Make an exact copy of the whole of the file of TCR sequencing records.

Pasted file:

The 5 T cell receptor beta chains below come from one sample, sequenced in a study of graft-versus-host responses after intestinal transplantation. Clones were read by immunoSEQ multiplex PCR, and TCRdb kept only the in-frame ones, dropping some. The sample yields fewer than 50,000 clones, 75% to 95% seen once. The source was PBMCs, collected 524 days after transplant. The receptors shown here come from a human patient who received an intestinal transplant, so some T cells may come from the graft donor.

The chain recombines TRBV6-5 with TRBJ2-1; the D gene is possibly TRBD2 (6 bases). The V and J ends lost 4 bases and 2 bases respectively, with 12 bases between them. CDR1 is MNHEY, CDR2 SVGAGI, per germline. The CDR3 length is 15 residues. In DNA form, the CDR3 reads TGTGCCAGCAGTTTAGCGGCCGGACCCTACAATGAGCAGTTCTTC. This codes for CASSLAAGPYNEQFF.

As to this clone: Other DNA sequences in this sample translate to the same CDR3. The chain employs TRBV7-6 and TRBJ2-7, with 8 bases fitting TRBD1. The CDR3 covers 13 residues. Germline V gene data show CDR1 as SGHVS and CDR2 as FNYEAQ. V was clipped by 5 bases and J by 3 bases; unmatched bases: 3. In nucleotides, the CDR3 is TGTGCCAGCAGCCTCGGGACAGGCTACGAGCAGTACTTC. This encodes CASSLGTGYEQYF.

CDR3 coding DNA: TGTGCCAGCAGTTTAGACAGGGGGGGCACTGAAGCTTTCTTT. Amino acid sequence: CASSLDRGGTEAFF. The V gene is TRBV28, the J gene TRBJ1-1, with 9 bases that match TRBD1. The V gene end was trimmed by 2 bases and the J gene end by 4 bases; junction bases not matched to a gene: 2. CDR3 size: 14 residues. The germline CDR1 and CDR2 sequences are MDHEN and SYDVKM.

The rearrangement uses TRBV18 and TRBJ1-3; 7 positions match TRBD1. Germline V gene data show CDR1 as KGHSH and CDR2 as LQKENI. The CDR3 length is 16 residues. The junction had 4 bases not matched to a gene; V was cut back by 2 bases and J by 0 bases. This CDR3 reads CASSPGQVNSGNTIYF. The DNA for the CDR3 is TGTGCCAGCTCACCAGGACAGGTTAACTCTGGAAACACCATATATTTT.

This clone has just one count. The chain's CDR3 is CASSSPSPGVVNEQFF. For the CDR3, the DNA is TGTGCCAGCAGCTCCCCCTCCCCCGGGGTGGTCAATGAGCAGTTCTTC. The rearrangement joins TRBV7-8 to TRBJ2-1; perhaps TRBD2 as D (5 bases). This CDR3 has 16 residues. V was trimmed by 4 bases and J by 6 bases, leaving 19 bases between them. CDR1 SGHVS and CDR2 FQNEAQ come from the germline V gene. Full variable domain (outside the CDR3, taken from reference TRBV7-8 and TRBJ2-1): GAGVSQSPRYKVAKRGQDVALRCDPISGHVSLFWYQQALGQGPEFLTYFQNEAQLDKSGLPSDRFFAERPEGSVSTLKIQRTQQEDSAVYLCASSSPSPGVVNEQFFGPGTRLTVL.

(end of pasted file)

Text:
The 5 T cell receptor beta chains below come from one sample, sequenced in a study of graft-versus-host responses after intestinal transplantation. Clones were read by immunoSEQ multiplex PCR, and TCRdb kept only the in-frame ones, dropping some. The sample yields fewer than 50,000 clones, 75% to 95% seen once. The source was PBMCs, collected 524 days after transplant. The receptors shown here come from a human patient who received an intestinal transplant, so some T cells may come from the graft donor.

The chain recombines TRBV6-5 with TRBJ2-1; the D gene is possibly TRBD2 (6 bases). The V and J ends lost 4 bases and 2 bases respectively, with 12 bases between them. CDR1 is MNHEY, CDR2 SVGAGI, per germline. The CDR3 length is 15 residues. In DNA form, the CDR3 reads TGTGCCAGCAGTTTAGCGGCCGGACCCTACAATGAGCAGTTCTTC. This codes for CASSLAAGPYNEQFF.

As to this clone: Other DNA sequences in this sample translate to the same CDR3. The chain employs TRBV7-6 and TRBJ2-7, with 8 bases fitting TRBD1. The CDR3 covers 13 residues. Germline V gene data show CDR1 as SGHVS and CDR2 as FNYEAQ. V was clipped by 5 bases and J by 3 bases; unmatched bases: 3. In nucleotides, the CDR3 is TGTGCCAGCAGCCTCGGGACAGGCTACGAGCAGTACTTC. This encodes CASSLGTGYEQYF.

CDR3 coding DNA: TGTGCCAGCAGTTTAGACAGGGGGGGCACTGAAGCTTTCTTT. Amino acid sequence: CASSLDRGGTEAFF. The V gene is TRBV28, the J gene TRBJ1-1, with 9 bases that match TRBD1. The V gene end was trimmed by 2 bases and the J gene end by 4 bases; junction bases not matched to a gene: 2. CDR3 size: 14 residues. The germline CDR1 and CDR2 sequences are MDHEN and SYDVKM.

The rearrangement uses TRBV18 and TRBJ1-3; 7 positions match TRBD1. Germline V gene data show CDR1 as KGHSH and CDR2 as LQKENI. The CDR3 length is 16 residues. The junction had 4 bases not matched to a gene; V was cut back by 2 bases and J by 0 bases. This CDR3 reads CASSPGQVNSGNTIYF. The DNA for the CDR3 is TGTGCCAGCTCACCAGGACAGGTTAACTCTGGAAACACCATATATTTT.

This clone has just one count. The chain's CDR3 is CASSSPSPGVVNEQFF. For the CDR3, the DNA is TGTGCCAGCAGCTCCCCCTCCCCCGGGGTGGTCAATGAGCAGTTCTTC. The rearrangement joins TRBV7-8 to TRBJ2-1; perhaps TRBD2 as D (5 bases). This CDR3 has 16 residues. V was trimmed by 4 bases and J by 6 bases, leaving 19 bases between them. CDR1 SGHVS and CDR2 FQNEAQ come from the germline V gene. Full variable domain (outside the CDR3, taken from reference TRBV7-8 and TRBJ2-1): GAGVSQSPRYKVAKRGQDVALRCDPISGHVSLFWYQQALGQGPEFLTYFQNEAQLDKSGLPSDRFFAERPEGSVSTLKIQRTQQEDSAVYLCASSSPSPGVVNEQFFGPGTRLTVL.